Vulnerability Scanning Tips

vulnerability scanning tipsBefore you start vulnerability scanning, you should take into consideration some issues. Port scanning is a fairly innocuous activity, althouh it is annoying when you see the activity showing up in your logs. Vulnerability testing, however, can be quite a bit more disruptive, crashing servers, taking down Internet connections, or even deleting data. Many of the Nessus tests, for example, are specifically designed to cause a denial-of-service attack. Even with the safe checks option turned on, the tests can cause problems with some systems. With this in mind, here are some guidelines.

Scan Only with Permission

You should never scan a network that is not under your direct control or if you do not have explicit permission from the owner. Some of the activity initiated by Nessus could be legally considered hacking (especially with the DoS checks turned on). Unless you want to take the chance of being criminally and civilly charged, or having a complaint lodged against you by your ISP, you should always scan with permission. Non-company outsiders such as consultants should make sure to obtain written permission with all the legal disclaimers necessary. Internal personnel should make sure they have authority to scan all the machines in the range they are scanning. Coordinate with other departmental personnel as necessary, such as firewall administrators and security staff.

Modern vulnerability scanners are easy to install and use, but they are generally installed with generic settings. Using such settings may not be a good idea if you have legacy hardware. Approaching legacy hardware with a scan calls for caution, as a scan may cause problems with the legacy machine’s approaches to port management and binding. In such cases, port scanning can cause connection hang-ups and even system crashes. As a result, if your network includes such hardware, you want to be aware of the potential issues of running an untested scan and plan accordingly. Segmenting your risk by testing only a few servers at a time may be the way to go.

You should always make sure your backups are current anyway, but it is doubly important when vulnerability scanning, just in case the scan causes a problem with a server. Doing a Nessus scan right after you run backups will ensure that you can restore the most current version. But also make sure you aren’t running your scan during a backup. Not only could you cause a corruption of your backup data, but both processes will slow to a crawl.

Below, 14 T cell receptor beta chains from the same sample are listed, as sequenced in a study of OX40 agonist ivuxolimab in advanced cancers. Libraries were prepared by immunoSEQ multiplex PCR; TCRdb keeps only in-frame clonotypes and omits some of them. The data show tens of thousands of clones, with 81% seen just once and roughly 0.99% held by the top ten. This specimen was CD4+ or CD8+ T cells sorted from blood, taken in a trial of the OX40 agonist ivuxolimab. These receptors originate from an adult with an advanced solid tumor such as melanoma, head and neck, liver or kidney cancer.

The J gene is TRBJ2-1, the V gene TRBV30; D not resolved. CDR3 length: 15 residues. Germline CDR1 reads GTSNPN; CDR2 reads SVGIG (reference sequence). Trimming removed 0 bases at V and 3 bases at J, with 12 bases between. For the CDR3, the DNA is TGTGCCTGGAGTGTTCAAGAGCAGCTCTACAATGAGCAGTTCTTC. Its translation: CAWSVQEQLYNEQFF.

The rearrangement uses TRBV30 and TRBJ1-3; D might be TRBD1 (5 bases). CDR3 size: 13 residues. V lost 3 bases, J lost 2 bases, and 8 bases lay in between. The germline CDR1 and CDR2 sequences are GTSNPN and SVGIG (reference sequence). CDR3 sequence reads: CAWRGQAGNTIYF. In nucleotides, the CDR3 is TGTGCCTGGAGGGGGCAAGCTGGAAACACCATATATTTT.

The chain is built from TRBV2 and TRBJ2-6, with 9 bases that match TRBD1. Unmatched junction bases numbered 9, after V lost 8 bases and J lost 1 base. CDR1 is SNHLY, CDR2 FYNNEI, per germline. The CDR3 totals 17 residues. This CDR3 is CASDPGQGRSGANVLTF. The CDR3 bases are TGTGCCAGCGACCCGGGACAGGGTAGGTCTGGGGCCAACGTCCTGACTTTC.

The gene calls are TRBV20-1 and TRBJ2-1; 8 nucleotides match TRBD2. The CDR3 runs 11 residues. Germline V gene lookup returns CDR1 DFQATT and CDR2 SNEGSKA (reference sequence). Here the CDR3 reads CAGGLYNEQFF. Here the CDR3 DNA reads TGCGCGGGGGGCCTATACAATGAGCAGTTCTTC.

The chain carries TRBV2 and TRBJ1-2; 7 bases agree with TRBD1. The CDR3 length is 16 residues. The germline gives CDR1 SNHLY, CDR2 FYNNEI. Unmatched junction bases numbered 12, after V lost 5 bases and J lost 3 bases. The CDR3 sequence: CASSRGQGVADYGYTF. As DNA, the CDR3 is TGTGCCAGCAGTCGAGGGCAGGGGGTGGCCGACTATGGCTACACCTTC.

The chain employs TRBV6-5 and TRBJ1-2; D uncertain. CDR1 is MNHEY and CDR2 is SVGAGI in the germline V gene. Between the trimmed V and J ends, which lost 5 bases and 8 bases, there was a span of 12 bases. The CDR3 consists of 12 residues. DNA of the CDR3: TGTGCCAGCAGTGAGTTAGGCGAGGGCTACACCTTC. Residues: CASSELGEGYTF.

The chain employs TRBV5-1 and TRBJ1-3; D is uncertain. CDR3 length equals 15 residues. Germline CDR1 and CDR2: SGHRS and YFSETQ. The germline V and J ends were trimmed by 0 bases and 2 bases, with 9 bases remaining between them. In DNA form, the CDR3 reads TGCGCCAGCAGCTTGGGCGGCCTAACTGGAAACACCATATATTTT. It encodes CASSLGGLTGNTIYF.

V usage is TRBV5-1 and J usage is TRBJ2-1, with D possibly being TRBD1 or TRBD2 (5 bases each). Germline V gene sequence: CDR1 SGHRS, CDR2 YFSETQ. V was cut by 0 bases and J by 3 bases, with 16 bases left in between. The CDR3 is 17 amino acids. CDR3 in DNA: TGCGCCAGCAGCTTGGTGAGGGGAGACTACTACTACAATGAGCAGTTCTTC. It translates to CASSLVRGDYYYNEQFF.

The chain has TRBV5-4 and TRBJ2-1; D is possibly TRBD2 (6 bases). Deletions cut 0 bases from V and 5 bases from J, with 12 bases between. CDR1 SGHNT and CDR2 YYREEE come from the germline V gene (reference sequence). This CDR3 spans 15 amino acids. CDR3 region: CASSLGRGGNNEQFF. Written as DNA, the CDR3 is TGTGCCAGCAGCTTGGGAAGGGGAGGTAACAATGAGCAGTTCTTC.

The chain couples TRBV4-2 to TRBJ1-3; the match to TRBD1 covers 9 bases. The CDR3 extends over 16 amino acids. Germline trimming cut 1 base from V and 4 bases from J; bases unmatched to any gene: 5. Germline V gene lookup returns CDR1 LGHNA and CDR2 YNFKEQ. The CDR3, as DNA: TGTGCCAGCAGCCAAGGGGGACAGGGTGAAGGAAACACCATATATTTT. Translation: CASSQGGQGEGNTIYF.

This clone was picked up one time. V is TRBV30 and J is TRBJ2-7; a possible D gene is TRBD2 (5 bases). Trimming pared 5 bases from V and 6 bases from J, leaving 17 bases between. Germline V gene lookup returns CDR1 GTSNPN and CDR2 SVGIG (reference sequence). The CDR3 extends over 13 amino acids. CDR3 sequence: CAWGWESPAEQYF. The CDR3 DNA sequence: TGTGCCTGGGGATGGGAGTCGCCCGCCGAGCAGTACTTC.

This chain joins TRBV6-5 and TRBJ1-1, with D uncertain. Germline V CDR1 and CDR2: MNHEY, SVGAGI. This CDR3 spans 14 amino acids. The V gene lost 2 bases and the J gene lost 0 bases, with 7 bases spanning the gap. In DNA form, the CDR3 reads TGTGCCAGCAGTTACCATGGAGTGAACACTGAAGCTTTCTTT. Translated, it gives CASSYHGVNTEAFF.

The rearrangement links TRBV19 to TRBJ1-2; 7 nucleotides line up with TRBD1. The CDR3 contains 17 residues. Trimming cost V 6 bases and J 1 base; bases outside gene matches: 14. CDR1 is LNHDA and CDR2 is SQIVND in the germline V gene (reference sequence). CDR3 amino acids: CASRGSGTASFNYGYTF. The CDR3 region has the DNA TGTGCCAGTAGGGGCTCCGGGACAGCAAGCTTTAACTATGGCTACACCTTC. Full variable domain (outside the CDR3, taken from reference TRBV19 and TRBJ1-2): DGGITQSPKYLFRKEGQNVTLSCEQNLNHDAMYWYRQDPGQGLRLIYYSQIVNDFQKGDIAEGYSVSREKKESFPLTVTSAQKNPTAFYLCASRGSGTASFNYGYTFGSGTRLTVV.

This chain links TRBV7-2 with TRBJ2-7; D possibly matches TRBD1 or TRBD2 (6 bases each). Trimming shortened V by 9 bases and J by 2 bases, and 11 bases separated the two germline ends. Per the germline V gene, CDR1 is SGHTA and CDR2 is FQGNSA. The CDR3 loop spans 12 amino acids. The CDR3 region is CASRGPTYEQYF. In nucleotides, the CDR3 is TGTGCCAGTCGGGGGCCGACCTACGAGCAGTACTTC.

Scheduling Your Scans

Along the lines of the last comment, make sure you coordinate your scan to get the results you want with minimal impact on other employees. Scanning the mail server at 8:00 AM when everyone is getting their e-mail will probably not make you very popular with the staff. Schedule scans on always-up servers for off-hours, and be sure to avoid overlapping with other system administration and general activity levels. If you are scanning internal machines, you will probably want to do it during the day unless you can arrange for everyone to leave their machines on at the end of the day. The best time to do it during business hours is generally around the lunch hour, as a minimal number of people will be using the network.

Schedule your scans as often as you feel is necessary, but don’t automatically assume that nightly scans are going to make your network more secure. If you cannot interpret and respond to scan reports on a daily basis, then don’t do the scan; all it will do is put additional traffic on your network. Base your frequency on the capability of your staff to deal with the results. You should do it at least once a month, but if you have a particularly busy network, you may want to do it weekly. Similarly, if you have a very small external network, you may feel comfortable with quarterly scans. Daily scans are probably excessive unless you have dedicated staff to handle the remediation work. If you have that much need for up-to-the minute protection, then use an intrusion detection system to supplement your vulnerability testing.

If you want a true of your external vulnerability (for the Internet), you should make sure your Nessus server is located outside your firewall. This can be on a home Internet connection, at a data center that is outside your company network, or at another company (perhaps you can negotiate a trade to use another company’s facilities for scanning and let them user yours for the same). Remember, because of the Nessus client-server architecture, you can still control your scans from inside your firewall. Just make sure you enable the SSL support so communications between your client and the server are encrypted.

If you are scanning your internal network, your internal network, your server will have to be located inside your firewall. Loading Nessus on a laptop can facilitate doing scans from both inside and outside your network without requiring multiple machines.

External Links:

Vulnerability Scanning Do’s And Don’ts at

Nessus Features and Capabilties

Nessus featuresIn the previous article, we introduced the Nessus vulnerability scanner. In this article, we will discuss some of the additional Nessus features.

Nessus Features: Scripting Language, Integration with Other Tools, Smart Testing